A hundred years for sea levels to rise half-an-inch 

Not by Fire but by Ice

THE NEXT ICE AGE - NOW!

Discover What Killed the Dinosaurs . . . and Why it Could Soon Kill Us

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                                                                                                                                                                                     Posted 22 Oct 2006

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Greenland losing about 100 billion tons of ice a year
That’s what the headline says. 

But when you get into the article you learn that the rate of loss is much 
lower than other research has suggested. (Less than half.)

You also learn that "the contribution to global sea-level rise of the ice 
loss observed in this study is about 0.3mm per year."

Let’s take an honest look at that number:

For those who don’t work with the metric system, let me remind 
you that a meter is 39.37 inches (slightly more than three feet).

A centimeter is 1/100s of a meter, or .39 inches ( less than half an inch).

A millimeter is 1/1000 of a meter, or .039 inches. (About the width 
of a human hair).

At the rate of 0.3mm per year (3/10ths of a mm), it would take one 
hundred years for sea levels to rise .39 inches (less  than half an inch).

At that rate, it would take a thousand years for sea levels to rise 39 inches. 

To the hills anyone?

Considering that sea levels have risen some 370 feet since the end of the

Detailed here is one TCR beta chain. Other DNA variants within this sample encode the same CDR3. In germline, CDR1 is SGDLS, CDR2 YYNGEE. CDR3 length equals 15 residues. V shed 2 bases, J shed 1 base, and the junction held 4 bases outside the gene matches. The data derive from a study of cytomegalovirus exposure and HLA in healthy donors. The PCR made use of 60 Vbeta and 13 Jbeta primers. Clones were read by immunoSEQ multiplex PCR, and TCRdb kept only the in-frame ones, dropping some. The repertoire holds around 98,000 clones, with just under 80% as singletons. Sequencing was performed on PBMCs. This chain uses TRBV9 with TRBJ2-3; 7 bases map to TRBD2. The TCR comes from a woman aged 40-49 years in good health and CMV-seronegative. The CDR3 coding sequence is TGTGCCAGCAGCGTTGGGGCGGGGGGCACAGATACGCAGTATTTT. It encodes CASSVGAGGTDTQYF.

last ice age about 11,500 years ago (thirty-three feet per thousand years), 
I’m inclined to look at these figures as proof that we’ve turned the corner 
and are headed back into an ice age.

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P.S. Even if the numbers are correct about Greenland, the Antarctic ice sheet, 
which is seven times larger than the Greenland ice sheet, is gaining mass. 
(See Antarctic Icecap Growing Thicker, May 2005)

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Here’s a synopsis of the article in question:

20 Oct 06 - NASA scientists have undertaken a new assessment of 
the rate of melting occurring on Greenland. Their data comes from satellites 
that detect changes in mass by monitoring tiny fluctuations in the pull of
gravity as they fly over the Earth.

The rate of ice loss observed using the Grace (Gravity Recovery and 
Climate Experiment) spacecraft is much lower than other recent research 
has suggested.

The results indicate that Greenland lost about 100 billion metric tons of 
ice per year from 2003 to 2005. Other estimates for the same period 
have been close to 240 billion metric tons of ice.

The researchers also found, as others have, that the ice sheet is thinning 
at the margins while growing a little in the interior. (Which I’ve been 
saying all along.)

The contribution to global sea-level rise of the ice loss observed in this 
study is about 0.3mm per year.

Commenting on the Grace research, Anny Cazenave from the Observatoire 
Midi-Pyrenees in Toulouse, France, said "Because of these contrasting 
behaviours - mass loss in coastal regions and mass gain in elevated central 
regions - ice-sheet mass loss exceeds mass gain only slightly." 
("Only slightly." What a wonderful understatement.)

For the full article, see
http://news.bbc.co.uk/2/hi/science/nature/6069506.stm

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                                           * * * 

My friend Kenneth has the following to say about this:

"I disagree with that article.  Just a year ago, the oceanography center in Norway 
made it clear that Greenland is thickening at 1.9 cm per year. Plus other articles 
suggested that interior Greenland glaciers have doubled their rate of advance, so I
don't buy into that article at all about the ice loss. I think they have the headline 
very much wrong. 

(I agree with Kenneth.)

See also Glaciers are growing around the world, including the United States
See Growing_Glaciers 

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